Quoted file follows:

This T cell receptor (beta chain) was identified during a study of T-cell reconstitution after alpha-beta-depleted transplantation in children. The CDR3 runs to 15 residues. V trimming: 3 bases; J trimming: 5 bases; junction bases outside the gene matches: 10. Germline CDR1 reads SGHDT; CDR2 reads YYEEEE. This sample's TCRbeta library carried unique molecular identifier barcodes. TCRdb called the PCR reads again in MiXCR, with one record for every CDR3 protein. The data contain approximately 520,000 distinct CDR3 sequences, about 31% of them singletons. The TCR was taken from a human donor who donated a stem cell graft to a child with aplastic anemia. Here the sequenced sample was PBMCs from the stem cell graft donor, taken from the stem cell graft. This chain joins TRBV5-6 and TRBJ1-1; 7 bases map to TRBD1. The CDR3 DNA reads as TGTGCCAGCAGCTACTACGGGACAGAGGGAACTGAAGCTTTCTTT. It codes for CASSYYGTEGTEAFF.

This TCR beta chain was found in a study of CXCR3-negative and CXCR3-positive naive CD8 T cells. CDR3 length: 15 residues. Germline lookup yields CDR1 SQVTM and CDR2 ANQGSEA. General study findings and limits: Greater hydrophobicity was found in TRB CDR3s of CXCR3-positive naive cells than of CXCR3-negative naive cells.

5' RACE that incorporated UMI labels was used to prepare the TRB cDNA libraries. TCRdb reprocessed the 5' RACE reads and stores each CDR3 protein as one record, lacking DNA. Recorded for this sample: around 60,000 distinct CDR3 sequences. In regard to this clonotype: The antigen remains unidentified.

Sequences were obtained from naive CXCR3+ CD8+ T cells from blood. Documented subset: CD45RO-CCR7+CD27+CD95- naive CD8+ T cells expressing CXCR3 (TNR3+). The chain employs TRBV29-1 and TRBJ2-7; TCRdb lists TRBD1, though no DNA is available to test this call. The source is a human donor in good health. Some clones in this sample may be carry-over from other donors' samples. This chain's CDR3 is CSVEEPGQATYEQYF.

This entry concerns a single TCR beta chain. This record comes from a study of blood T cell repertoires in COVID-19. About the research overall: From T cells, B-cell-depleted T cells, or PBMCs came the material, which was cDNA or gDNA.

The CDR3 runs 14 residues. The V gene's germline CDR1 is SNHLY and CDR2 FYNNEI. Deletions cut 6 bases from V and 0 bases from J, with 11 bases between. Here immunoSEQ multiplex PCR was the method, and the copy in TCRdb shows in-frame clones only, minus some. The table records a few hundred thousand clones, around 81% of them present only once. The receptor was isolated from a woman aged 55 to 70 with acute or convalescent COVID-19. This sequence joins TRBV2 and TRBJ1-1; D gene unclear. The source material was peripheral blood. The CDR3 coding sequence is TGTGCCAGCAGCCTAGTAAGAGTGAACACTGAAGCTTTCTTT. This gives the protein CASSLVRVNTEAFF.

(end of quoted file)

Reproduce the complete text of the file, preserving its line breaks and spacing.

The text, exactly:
This T cell receptor (beta chain) was identified during a study of T-cell reconstitution after alpha-beta-depleted transplantation in children. The CDR3 runs to 15 residues. V trimming: 3 bases; J trimming: 5 bases; junction bases outside the gene matches: 10. Germline CDR1 reads SGHDT; CDR2 reads YYEEEE. This sample's TCRbeta library carried unique molecular identifier barcodes. TCRdb called the PCR reads again in MiXCR, with one record for every CDR3 protein. The data contain approximately 520,000 distinct CDR3 sequences, about 31% of them singletons. The TCR was taken from a human donor who donated a stem cell graft to a child with aplastic anemia. Here the sequenced sample was PBMCs from the stem cell graft donor, taken from the stem cell graft. This chain joins TRBV5-6 and TRBJ1-1; 7 bases map to TRBD1. The CDR3 DNA reads as TGTGCCAGCAGCTACTACGGGACAGAGGGAACTGAAGCTTTCTTT. It codes for CASSYYGTEGTEAFF.

This TCR beta chain was found in a study of CXCR3-negative and CXCR3-positive naive CD8 T cells. CDR3 length: 15 residues. Germline lookup yields CDR1 SQVTM and CDR2 ANQGSEA. General study findings and limits: Greater hydrophobicity was found in TRB CDR3s of CXCR3-positive naive cells than of CXCR3-negative naive cells.

5' RACE that incorporated UMI labels was used to prepare the TRB cDNA libraries. TCRdb reprocessed the 5' RACE reads and stores each CDR3 protein as one record, lacking DNA. Recorded for this sample: around 60,000 distinct CDR3 sequences. In regard to this clonotype: The antigen remains unidentified.

Sequences were obtained from naive CXCR3+ CD8+ T cells from blood. Documented subset: CD45RO-CCR7+CD27+CD95- naive CD8+ T cells expressing CXCR3 (TNR3+). The chain employs TRBV29-1 and TRBJ2-7; TCRdb lists TRBD1, though no DNA is available to test this call. The source is a human donor in good health. Some clones in this sample may be carry-over from other donors' samples. This chain's CDR3 is CSVEEPGQATYEQYF.

This entry concerns a single TCR beta chain. This record comes from a study of blood T cell repertoires in COVID-19. About the research overall: From T cells, B-cell-depleted T cells, or PBMCs came the material, which was cDNA or gDNA.

The CDR3 runs 14 residues. The V gene's germline CDR1 is SNHLY and CDR2 FYNNEI. Deletions cut 6 bases from V and 0 bases from J, with 11 bases between. Here immunoSEQ multiplex PCR was the method, and the copy in TCRdb shows in-frame clones only, minus some. The table records a few hundred thousand clones, around 81% of them present only once. The receptor was isolated from a woman aged 55 to 70 with acute or convalescent COVID-19. This sequence joins TRBV2 and TRBJ1-1; D gene unclear. The source material was peripheral blood. The CDR3 coding sequence is TGTGCCAGCAGCCTAGTAAGAGTGAACACTGAAGCTTTCTTT. This gives the protein CASSLVRVNTEAFF.